QED, which stands for quantum electrodynamics, the physics model that describes how light and matter interact for which Feynman was awarded the Nobel Prize in 1965, is the first production from dynamic patterns theatre in the new “Science at the Theatre Series.” Through a collaboration with local physicists and teachers, patrons will experience an informal forum highlighting aspects of Feynman’s life, career and featured science topics discussed during the play. The forum will be directed toward a general audience and the panel will facilitate informal science interactions with the goal of increasing patrons’ appreciation for science and how the Universe works, if only just a bit.
“My academic background is in physics, so I am personally excited to merge my theatre and science interests into a new cultural event that has not been attempted before in Central Illinois”, said Matthew T. Dearing, co-producer of dynamic patterns theatre and director for QED.
The production is collaborating with physicists from regional academic institutions to develop a new educational and entertainment outreach targeting a broader population. The panelists include Dr. John Martin, Associate Professor of Astronomy and Physics at the University of Illinois – Springfield, Dr. Brian Carrigan, Assistant Professor of Natural Sciences at Benedictine University, Dr. Joanne Budzien, Assistant Professor of Physics and MacMurray College, Dr. Jeff Chamberlain, Associate Professor and Chair of Physics at Illinois College, and Laurie O’Brien, physics teacher at Glenwood High School.
Topics to be highlighted during the forum will feature Feynman’s character, biography, and unique personal stories, in addition to what is presented in the play. Various physics ideas and descriptions approached in the play may be discussed including how light reflects off of a glass surface, the revolutionary — and rather difficult — notion of how quantum mechanics must make us change our cozy classical mindset of Nature, and how Feynman’s “playing” with physics ultimately led him to the Nobel Prize.
And, during the show, the ultimate question posed by Feynman will be answered: “If all of scientific knowledge were destroyed, and we had only one sentence that we could pass on to the next generation, what do you think that sentence would be?”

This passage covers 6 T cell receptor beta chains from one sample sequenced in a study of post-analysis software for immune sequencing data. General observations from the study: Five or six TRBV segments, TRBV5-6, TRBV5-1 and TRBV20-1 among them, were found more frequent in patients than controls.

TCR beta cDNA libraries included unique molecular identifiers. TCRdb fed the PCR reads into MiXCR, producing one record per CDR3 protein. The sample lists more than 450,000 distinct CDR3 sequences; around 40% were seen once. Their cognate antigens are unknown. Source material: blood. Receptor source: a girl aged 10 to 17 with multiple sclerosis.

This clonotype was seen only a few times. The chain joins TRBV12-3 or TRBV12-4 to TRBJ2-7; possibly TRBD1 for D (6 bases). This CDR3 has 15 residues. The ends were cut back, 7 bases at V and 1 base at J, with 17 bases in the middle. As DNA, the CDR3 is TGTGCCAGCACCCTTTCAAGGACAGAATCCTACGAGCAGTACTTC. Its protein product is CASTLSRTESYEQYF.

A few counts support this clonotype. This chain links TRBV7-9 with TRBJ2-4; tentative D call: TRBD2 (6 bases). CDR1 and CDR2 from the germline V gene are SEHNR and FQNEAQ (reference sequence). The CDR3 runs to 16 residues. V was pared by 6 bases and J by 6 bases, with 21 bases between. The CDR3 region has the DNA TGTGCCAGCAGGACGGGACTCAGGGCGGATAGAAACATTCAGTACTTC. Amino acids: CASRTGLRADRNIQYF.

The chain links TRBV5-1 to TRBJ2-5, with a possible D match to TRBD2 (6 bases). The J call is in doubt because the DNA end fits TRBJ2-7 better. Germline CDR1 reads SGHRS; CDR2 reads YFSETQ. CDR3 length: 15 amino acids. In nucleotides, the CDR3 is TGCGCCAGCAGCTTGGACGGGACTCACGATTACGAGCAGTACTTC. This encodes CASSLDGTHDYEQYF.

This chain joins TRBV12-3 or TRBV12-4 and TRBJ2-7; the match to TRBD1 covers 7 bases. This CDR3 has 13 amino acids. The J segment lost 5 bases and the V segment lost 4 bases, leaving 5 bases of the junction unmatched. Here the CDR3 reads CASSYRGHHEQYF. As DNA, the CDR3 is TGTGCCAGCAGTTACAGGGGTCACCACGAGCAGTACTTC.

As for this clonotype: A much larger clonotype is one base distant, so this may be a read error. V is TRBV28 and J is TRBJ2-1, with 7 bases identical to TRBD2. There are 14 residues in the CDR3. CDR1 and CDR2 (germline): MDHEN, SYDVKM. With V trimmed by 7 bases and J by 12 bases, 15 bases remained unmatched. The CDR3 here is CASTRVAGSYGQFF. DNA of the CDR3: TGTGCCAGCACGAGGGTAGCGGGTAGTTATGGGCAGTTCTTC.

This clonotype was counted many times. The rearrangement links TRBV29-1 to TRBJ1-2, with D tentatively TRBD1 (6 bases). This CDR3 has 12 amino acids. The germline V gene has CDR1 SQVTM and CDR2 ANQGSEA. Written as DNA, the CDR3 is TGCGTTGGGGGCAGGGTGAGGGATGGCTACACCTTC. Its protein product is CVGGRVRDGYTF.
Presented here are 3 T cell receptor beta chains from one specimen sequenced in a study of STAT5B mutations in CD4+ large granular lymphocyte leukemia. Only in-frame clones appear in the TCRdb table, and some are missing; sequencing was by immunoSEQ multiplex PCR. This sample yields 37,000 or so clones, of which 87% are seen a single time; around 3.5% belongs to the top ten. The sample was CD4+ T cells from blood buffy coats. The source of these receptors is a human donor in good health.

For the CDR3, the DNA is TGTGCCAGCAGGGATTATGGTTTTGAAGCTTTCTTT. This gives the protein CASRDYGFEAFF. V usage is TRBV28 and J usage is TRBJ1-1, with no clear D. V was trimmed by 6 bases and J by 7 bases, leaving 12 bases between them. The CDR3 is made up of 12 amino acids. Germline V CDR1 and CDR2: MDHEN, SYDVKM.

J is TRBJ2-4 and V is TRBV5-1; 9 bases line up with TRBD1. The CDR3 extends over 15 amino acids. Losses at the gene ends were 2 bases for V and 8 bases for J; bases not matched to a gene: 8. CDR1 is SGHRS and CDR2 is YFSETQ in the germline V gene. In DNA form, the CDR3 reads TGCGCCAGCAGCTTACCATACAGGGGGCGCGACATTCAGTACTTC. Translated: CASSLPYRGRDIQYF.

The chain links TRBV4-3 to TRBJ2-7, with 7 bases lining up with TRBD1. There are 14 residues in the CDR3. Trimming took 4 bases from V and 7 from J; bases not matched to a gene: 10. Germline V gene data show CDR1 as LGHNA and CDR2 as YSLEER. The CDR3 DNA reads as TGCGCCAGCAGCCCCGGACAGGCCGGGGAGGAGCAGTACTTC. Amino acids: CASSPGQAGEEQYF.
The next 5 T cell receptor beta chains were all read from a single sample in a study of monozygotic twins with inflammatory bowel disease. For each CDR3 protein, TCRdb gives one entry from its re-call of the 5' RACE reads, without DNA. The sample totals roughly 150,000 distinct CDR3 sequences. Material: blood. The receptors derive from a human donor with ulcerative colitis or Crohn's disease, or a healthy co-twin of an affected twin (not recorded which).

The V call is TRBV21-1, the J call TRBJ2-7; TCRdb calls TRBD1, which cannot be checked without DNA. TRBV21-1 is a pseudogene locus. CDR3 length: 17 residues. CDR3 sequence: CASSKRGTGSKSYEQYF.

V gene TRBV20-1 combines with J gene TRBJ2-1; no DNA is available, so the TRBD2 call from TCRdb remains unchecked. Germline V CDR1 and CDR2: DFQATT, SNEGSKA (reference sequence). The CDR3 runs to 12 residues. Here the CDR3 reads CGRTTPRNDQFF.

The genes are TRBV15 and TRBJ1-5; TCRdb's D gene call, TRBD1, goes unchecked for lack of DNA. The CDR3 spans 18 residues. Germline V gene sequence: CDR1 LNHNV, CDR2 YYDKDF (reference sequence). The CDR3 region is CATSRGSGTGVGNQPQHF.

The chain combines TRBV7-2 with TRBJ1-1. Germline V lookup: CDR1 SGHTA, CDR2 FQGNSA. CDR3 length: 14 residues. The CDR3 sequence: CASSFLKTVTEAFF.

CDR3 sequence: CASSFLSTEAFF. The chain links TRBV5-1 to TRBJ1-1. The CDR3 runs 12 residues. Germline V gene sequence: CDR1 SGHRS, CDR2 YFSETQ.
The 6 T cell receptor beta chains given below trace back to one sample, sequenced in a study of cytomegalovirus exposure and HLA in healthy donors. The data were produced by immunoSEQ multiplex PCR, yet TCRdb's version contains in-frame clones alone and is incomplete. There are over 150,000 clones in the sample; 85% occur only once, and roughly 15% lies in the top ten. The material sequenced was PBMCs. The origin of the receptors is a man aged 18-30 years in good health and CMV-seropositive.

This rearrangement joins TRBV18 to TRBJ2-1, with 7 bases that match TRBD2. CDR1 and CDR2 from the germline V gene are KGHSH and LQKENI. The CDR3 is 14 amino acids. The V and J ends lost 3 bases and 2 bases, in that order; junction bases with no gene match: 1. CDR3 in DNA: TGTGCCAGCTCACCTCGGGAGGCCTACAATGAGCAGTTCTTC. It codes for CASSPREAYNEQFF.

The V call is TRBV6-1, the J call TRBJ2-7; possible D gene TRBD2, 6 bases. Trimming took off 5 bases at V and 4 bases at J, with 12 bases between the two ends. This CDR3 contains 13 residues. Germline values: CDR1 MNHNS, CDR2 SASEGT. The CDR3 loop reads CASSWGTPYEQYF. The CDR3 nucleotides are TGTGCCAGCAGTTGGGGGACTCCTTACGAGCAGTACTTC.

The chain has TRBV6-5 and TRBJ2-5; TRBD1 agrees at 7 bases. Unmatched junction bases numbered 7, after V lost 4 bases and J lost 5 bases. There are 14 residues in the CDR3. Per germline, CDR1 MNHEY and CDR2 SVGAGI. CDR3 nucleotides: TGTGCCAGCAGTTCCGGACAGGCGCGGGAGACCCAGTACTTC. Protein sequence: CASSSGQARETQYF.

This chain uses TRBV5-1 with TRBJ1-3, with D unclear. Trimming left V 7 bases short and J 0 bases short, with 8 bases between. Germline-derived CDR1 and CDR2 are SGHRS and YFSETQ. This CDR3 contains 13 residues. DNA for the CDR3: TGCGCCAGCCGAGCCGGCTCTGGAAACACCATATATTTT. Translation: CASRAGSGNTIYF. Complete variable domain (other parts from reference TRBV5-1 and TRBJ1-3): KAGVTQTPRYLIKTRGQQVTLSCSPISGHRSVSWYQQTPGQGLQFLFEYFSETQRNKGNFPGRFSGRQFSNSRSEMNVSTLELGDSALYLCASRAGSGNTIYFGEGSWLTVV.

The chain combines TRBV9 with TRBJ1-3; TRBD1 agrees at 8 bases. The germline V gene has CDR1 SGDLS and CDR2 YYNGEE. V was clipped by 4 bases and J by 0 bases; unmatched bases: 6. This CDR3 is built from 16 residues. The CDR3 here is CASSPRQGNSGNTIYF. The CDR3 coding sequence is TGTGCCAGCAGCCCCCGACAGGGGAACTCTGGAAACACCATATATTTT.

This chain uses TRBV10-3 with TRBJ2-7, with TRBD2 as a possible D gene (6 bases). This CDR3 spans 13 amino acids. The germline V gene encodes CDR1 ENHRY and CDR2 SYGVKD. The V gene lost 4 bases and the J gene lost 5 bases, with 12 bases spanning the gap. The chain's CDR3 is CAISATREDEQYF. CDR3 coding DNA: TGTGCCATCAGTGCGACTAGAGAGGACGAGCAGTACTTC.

Richard Feynman is portrayed by Al Scheider, a long-time regional actor from Decatur who has performed in over sixty community theatre productions in thirty-seven years, and has directed theater for twelve years. The supporting role of Miriam Field, a young Caltech student, is played by Lynexia Dawn Chigges, who is a LPN with Memorial Physician Services, and has performed on stages from San Diego to Springfield, Illinois.
QED: A Play performs for three weekends in three communities, with the opening on September 13, 14 at 8:00 pm in Springfield at the Hoogland Center for the Arts, September 20, 21 at 7:30 pm in Jacksonville at the Playhouse on the Square, and October 4, 5 at 8:00 pm in Decatur and the Madden Arts Center. Tickets at each venue are $10 general admission, and for additional information and to secure your ticket before the performance, click through to the QED feature page.
Dynamic Patterns Theatre is excited to announce the first production in the new Science at the Theatre Series, QED: A Play. This funny, touching, and educational show featuring a day in the of life Nobel Laureate Prof. Richard Feynman is written by Peter Parnell and stars central Illinois actor Al Scheider.
With their combined background of art, literature, and physics, Matthew and Michelle Dearing have wanted to develop a unique and interesting theatrical experience that merges quality live entertainment with an element of informal education that is primed for a broad public audience. Interestingly, there is a significant library of great theatre that revolves around scientific themes and ideas, and dynamic patterns theatre will explore this venue in its new “Science at the Theatre” Series.
“I believe it is critical for a broader public in our culture to have an increased general appreciation for science. By using creative venues for informal education opportunities, which is currently a major goal of the National Science Foundation, we can reach out to audiences searching for quality and memorable theatrical entertainment, while exposing them to inspiring and exciting ideas from science,” said Matthew T. Dearing, co-producer of dynamic patterns theatre.
QED: A Play presents scenes from a day in Feynman’s life, less than two years before his death, interweaving many strands from Feynman’s biography, including the Manhattan project and the Challenger inquiry, and more personal topics such as the death of Feynman’s wife, and his own fight with cancer.
The show will be performed September 13 and 14, 2013 at the Hoogland Center for the Arts in Springfield, Illinois and on September 20 and 21, 2013 at the Playhouse on the Square in Jacksonville, Illinois, and October 3 and 4, 2013 at the Madden Arts Center in Decatur, Illinois.